“Convenience is a huge factor for my senior clients,” Rogers said. “Mobility issues can be an issue for both pets and their owners and seniors may no longer be able to lift or transport their pet safely.”

Rogers said it’s good business for veterinarians to either consider adding a mobile aspect to their practice or partner with a local mobile vet.

Ways to Help Make Pet Care Affordable for Seniors

There’s no question that dogs, cats, and other animals can provide positive health benefits and companionship to seniors. Veterinary practices can help to support this bond by ensuring seniors have access to affordable pet care.

In addition to veterinary care, low-income seniors need food, medicine, and supplies for their pets. Here are some cost-effective ideas to share with clients:

Discounted Medications: If a pet has a chronic health condition or requires several preventive medications, the cost can be prohibitive for many low-income seniors. Consider writing your client a prescription they can fill at an online discount pharmacy such as 1-800-PetMeds or PetCareRx. Bonus: in addition to saving money, the prescriptions offer the convenience of being shipped directly to the client’s home.

Safety: While studies have shown the numerous health benefits of seniors having pets in their life, some research has shown that injuries linked to dog walking are common and can lead to life-changing fractures in older adults. Veterinary staff can recommend ways for their senior clients to walk their dogs safely including using a cane or walking stick in their other hand for increased stability and ensuring they have a proper leash and collar for their dog to prevent pulling. Many shelters also offer behavior training classes for dogs at discounted prices.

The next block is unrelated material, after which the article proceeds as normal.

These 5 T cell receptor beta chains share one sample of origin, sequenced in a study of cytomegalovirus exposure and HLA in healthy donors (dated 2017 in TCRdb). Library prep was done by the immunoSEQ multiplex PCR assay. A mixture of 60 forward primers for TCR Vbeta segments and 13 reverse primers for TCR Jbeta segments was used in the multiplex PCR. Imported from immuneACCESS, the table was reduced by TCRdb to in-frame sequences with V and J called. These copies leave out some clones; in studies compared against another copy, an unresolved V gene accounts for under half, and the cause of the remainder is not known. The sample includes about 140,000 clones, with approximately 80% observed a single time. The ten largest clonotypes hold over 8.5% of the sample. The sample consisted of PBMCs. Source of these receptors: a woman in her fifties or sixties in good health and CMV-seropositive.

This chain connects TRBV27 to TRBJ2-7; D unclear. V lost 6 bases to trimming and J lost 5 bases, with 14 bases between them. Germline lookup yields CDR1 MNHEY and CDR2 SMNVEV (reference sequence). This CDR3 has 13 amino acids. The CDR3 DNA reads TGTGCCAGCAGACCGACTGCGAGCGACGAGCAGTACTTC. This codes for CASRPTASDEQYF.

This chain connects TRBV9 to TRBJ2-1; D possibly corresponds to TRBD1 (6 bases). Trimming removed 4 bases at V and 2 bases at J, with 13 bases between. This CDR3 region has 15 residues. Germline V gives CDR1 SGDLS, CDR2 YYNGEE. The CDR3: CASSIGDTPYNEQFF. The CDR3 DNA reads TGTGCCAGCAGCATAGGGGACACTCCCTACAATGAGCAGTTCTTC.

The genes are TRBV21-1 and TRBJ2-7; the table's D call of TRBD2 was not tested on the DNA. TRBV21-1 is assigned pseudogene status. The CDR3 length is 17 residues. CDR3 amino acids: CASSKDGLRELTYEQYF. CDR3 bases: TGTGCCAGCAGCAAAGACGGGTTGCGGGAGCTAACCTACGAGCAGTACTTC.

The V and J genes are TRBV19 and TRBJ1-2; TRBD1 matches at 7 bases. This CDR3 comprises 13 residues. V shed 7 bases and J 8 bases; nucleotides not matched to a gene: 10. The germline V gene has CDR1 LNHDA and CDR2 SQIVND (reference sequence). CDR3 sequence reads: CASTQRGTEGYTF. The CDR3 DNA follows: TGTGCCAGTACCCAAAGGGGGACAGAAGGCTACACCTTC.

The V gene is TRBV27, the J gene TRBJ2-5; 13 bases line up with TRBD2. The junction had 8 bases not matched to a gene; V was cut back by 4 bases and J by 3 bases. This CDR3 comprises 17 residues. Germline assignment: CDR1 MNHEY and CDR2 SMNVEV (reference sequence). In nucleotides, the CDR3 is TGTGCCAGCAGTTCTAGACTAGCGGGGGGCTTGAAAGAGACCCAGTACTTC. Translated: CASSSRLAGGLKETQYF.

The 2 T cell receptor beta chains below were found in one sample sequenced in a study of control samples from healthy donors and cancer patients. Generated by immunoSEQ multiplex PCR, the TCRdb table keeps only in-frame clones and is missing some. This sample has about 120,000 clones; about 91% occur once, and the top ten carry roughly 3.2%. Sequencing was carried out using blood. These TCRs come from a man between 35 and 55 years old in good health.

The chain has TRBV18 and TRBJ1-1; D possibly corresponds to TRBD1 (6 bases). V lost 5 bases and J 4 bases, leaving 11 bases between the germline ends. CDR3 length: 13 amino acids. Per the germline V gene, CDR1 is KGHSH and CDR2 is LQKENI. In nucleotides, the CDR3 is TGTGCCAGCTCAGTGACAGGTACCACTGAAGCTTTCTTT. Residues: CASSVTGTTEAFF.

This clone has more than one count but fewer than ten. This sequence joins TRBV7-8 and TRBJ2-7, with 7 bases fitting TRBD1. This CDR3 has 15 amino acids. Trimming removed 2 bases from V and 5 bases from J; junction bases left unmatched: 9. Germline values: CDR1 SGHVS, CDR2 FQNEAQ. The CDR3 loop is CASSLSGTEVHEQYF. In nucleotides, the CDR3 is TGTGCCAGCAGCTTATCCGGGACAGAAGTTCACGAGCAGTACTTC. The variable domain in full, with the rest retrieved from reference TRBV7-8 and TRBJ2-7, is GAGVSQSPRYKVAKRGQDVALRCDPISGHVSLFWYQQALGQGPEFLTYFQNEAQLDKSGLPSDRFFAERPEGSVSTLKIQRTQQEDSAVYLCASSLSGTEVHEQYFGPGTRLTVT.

Food: Many churches and animal shelters offer free pet food pantries to low-income seniors and their pets. A guide to pet pantries in each state can be found at

Vaccinations: If a senior client has a pet that needs vaccinations, consider referring them to a local Pet Food Express or Petco as many locations hold low-cost vaccination clinics on a regular basis.

Microchipping: Many animal shelters offer discounted prices on microchipping for pets, a service that can offer seniors peace of mind in the event that their pet gets lost.

“It’s a win-win for both brick-and-mortar vet clinics and mobile vets,” Rogers explained. “I can’t offer services such as X-rays or surgery, but I have veterinarians I refer to my clients. In addition, if these vet clinics have senior patients who would prefer to have someone come to their home for a wellness exam or to perform euthanasia services, they refer them to me.”

Since Rogers runs a paperless clinic, she can also easily forward an animal’s medical records in the event they need to be seen in an emergency. If the owner isn’t able to drive their pet to an emergency vet, Rogers can arrange for a transport via a pet taxi.

Taking Vet Care Directly to Senior Citizens and Their Pets

4.pngIn Texas, under the supervision of Lori Teller, DVM, clinical associate professor in the CVMBS’ Small Animal Clinical Sciences (VSCS) department, veterinary students at Texas A&M University’s College of Veterinary Medicine and Biomedical Sciences (CVMBS) are taking veterinary care directly to senior citizens who live in rural Bastrop County.

The project, launched in January, hopes to ease some of the financial and access issues faced by senior pet owners. Teller says the project is funded by a grant from Petco Love and allows veterinary students to visit seniors and their pets in the rural community once a month.

“We can schedule telemedicine rechecks in between for those comfortable with that modality,” Teller said. “We also provide wellness services and can treat minor conditions such as skin, ear, and eye problems as well as some chronic conditions such as osteoarthritis, allergies, behavioral problems, and obesity.”